Resident Evil: Retribution (2012)
Resident Evil: Retribution (2012)

Genre: Action and Sci-Fi Horror Running Time: 1 hr. 36 min.

Release Date: September 14th, 2012 MPAA Rating: R

Director: Paul W.S. Anderson Actors: Milla Jovovich, Sienna Guillory, Michelle Rodriguez, Bingbing Li, Aryana Engineer, Boris Kodjoe, Johann Urb, Robin Kasyanov, Oded Fehr, Colin Salmon, Shawn Roberts




icking up mere seconds after the last film ended, Alice (Milla Jovovich), aboard the Arcadia ship, engages in a climactic firefight against Wesker’s (Shawn Roberts) army of black-garbed storm-troopers and a massive fleet of planes. Most of this is actually shown in reverse as an artistic decision, leading to Alice speaking directly to the audience as she sums up the major plot points of the previous four features. Umbrella Corporation’s experimental viral weaponry research is, of course, best digested by diehard fans of the series. Anyone unfamiliar with all of the other movies really has no business starting mid-story with this fourth sequel.

“I developed powers…” chronicles Alice, commenting on one of the biggest problems for this series. There are far too few explanations, for just about everything. In her recap of events, she even mentions that Wesker took away her powers – but that she managed to continue to fight anyway. As it turned out, her supernatural abilities didn’t diminish in the slightest, with the serum’s effects and her countering of it largely dismissed.

To make up for the utter lake of sensibility, the film incorporates lots of spontaneous action, sudden crashes or explosions or gunfire, and hyperactive zombies lashing out from otherwise calm environments (such as when Alice enjoys a peaceful morning with her deaf daughter and her husband, which turns out to be a dream sequence). Also without consideration for logic (even of the cartoonish, sci-fi kind), several actors from throughout the series return as clones (including Michelle Rodriguez, Oded Fehr, and Colin Salmon), solely to boost the star power and to distract from the fact that main characters from the previous episode have vanished without so much as a mention. And, comically, Alice continues to wake up naked from her various states of unconsciousness, which appear as scripting ideas solely for Jovovich to show off her fit figure despite having aged and having had children.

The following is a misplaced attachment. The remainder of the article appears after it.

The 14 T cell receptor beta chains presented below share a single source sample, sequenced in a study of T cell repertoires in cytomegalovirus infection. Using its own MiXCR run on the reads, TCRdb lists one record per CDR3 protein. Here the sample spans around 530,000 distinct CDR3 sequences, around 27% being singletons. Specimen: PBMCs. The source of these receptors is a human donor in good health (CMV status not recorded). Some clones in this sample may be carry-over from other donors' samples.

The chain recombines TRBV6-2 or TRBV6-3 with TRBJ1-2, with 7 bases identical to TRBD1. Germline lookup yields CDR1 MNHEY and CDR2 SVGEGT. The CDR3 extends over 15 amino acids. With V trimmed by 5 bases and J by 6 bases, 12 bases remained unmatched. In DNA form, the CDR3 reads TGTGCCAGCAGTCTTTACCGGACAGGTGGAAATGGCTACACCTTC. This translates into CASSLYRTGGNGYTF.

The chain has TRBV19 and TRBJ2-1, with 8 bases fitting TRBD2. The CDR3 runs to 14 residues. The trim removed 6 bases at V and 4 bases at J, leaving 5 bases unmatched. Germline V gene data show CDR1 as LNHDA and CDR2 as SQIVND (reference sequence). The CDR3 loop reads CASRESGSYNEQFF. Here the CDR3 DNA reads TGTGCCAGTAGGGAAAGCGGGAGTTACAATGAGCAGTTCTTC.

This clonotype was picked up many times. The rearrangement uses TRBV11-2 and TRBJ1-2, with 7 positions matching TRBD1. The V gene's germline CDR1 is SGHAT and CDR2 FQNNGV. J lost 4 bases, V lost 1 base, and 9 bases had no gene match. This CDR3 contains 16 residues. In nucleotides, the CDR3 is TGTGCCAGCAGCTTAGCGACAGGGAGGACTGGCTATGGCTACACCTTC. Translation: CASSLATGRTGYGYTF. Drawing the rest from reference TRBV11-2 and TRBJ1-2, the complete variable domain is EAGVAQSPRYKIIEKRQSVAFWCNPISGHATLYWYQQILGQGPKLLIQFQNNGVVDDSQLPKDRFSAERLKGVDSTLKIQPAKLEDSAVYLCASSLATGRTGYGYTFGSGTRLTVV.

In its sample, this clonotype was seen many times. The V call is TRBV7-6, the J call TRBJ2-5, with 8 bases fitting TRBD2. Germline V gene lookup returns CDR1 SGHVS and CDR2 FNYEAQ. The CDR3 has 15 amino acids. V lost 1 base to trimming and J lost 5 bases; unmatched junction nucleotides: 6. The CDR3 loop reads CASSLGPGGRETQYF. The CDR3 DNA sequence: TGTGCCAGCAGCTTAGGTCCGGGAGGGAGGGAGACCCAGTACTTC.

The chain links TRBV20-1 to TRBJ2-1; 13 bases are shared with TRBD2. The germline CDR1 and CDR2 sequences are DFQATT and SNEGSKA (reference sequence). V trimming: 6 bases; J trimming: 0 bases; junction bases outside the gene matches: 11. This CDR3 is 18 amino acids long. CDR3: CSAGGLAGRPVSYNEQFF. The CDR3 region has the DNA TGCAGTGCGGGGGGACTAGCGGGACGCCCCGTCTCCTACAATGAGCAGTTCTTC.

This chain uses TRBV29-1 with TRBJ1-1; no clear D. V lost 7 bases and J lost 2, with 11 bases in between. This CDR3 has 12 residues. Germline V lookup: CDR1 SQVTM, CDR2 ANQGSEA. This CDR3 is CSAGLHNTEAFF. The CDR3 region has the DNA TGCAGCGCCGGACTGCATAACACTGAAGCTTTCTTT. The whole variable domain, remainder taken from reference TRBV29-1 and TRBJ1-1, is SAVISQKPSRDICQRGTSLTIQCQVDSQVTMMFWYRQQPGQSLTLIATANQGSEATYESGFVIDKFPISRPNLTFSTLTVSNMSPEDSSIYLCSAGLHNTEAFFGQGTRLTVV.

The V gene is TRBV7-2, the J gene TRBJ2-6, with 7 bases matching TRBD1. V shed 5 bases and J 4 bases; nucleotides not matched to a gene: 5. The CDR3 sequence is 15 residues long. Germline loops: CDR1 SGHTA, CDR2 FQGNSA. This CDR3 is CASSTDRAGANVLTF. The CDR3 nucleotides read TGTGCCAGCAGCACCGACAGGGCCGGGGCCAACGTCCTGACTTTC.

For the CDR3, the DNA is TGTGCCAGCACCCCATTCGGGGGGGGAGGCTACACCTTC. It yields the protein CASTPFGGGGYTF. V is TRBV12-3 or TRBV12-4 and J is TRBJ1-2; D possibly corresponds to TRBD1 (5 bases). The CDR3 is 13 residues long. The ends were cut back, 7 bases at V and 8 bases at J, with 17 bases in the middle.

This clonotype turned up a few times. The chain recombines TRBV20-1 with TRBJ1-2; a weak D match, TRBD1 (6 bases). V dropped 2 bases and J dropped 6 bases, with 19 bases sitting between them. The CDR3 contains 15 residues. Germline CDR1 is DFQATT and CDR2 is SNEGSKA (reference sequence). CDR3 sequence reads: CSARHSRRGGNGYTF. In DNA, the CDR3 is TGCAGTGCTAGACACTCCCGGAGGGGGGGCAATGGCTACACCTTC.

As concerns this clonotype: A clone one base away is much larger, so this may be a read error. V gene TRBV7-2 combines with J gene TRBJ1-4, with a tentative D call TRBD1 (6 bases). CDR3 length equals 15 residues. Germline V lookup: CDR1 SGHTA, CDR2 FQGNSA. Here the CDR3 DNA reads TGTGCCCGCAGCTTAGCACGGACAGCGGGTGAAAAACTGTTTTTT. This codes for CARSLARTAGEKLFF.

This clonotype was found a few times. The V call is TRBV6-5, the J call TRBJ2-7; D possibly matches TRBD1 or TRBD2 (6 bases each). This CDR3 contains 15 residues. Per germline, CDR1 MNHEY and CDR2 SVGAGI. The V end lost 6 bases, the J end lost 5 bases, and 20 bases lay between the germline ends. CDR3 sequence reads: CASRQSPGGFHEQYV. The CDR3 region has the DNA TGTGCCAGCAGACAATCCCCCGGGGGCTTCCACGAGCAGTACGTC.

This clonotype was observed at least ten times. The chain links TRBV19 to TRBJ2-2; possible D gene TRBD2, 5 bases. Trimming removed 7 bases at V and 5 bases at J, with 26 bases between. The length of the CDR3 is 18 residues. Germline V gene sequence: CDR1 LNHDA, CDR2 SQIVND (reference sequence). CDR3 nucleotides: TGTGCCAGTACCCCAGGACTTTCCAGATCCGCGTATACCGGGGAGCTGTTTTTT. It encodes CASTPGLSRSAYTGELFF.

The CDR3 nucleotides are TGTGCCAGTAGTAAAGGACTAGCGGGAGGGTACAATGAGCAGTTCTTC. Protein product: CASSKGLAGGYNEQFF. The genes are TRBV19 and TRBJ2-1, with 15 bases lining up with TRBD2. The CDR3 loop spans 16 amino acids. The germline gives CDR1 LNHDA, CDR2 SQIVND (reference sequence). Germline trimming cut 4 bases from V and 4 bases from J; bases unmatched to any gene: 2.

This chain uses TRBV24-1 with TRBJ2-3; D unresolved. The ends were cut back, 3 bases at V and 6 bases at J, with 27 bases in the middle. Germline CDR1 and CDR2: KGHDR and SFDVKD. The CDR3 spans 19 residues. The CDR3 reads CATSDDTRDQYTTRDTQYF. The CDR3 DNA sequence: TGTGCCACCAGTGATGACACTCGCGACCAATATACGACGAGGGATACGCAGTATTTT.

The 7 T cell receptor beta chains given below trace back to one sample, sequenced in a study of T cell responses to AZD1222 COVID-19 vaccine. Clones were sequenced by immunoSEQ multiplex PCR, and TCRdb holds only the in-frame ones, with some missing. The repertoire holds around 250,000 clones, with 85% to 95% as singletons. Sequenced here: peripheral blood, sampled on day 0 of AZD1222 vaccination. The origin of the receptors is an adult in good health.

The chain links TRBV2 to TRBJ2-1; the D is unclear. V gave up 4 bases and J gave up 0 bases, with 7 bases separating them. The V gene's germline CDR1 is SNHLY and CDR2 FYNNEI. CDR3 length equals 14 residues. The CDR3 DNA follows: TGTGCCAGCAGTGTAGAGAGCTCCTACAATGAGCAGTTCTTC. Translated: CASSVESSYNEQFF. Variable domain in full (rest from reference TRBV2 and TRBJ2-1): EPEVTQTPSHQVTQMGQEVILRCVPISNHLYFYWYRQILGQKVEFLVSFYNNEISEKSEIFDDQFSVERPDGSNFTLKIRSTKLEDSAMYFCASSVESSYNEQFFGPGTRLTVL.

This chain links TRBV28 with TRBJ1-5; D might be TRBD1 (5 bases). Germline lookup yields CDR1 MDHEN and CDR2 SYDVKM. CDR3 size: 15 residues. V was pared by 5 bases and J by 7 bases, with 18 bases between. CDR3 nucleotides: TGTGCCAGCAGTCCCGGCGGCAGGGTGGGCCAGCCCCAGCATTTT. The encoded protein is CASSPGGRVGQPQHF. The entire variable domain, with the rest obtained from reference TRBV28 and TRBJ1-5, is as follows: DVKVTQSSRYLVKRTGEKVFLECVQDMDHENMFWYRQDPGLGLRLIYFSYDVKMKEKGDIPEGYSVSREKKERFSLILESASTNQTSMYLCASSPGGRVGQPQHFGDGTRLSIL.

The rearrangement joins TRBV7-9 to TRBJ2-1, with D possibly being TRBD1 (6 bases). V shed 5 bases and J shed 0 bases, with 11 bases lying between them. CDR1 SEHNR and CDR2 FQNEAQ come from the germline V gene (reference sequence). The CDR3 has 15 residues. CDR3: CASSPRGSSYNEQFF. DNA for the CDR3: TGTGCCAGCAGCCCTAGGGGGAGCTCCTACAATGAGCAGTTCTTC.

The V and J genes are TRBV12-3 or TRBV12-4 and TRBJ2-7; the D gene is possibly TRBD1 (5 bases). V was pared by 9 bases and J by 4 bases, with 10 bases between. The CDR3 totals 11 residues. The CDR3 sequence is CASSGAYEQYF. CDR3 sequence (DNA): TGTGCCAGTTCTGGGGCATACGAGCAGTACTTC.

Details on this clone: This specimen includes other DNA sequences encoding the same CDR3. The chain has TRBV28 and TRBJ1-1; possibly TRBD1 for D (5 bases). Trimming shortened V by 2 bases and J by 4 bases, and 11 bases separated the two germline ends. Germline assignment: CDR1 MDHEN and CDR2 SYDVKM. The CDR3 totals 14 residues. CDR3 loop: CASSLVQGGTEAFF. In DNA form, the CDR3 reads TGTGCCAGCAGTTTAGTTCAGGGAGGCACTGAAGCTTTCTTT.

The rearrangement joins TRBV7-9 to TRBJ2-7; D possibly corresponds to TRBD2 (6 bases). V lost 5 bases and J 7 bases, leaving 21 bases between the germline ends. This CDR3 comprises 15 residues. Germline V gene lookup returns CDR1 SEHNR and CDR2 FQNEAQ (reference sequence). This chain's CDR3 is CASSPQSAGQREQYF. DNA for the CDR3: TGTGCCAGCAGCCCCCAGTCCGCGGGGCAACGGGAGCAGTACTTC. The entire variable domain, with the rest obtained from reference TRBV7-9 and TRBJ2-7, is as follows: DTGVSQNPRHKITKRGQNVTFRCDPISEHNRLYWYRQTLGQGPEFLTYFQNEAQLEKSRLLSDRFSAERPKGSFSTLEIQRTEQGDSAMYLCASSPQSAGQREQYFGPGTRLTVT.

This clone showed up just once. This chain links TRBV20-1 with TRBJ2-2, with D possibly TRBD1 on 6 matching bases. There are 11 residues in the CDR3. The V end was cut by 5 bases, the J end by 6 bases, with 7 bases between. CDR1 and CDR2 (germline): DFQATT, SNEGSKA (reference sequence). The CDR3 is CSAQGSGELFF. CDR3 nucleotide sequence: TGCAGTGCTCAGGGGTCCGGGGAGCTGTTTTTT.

Meanwhile, without any care for reasonable storytelling, Alice finds herself miles under the ice at a Russian facility, awaiting a strike team to help her escape. And this operation is somehow orchestrated by Wesker and his top agent, Ada Wong (Bingbing Li) – who is coincidentally located deep underground with Alice. “The human race faces extinction,” insists Wesker, which is all it takes for him to randomly become aligned with Alice, who once again takes on the Red Queen – a computer program more evil than the invincible Agent Smith-like nemesis Alice has been combating for the last two films.

The axe-toting executioner monsters return, the Las Plagas undead make an appearance, and Wong’s costume is spot on – all components included to satisfy fans of the video game. Sadly, however, these bits fail to add anything to the amusement of the scenarios. They’re also unable to coerce believable – or merely fitting – interactions. Every subsequent scene feels as if manufactured on the spot, simply because director Paul W.S. Anderson thought it would be impressive (or derivative, considering some ideas are very much like in “Aliens,” with a daughter character played by Aryana Engineer, and cocooning conducted by mutant monstrosities). But it all unfolds as if unrelated sequences from a dozen different movies. It’s a blur of colorful destruction and never-ending ammo, running rampant across international battlegrounds (ridiculously simulated inside the arctic Hive facility), containing, quite possibly, more CG than the video games.

– Mike Massie

  • 1/10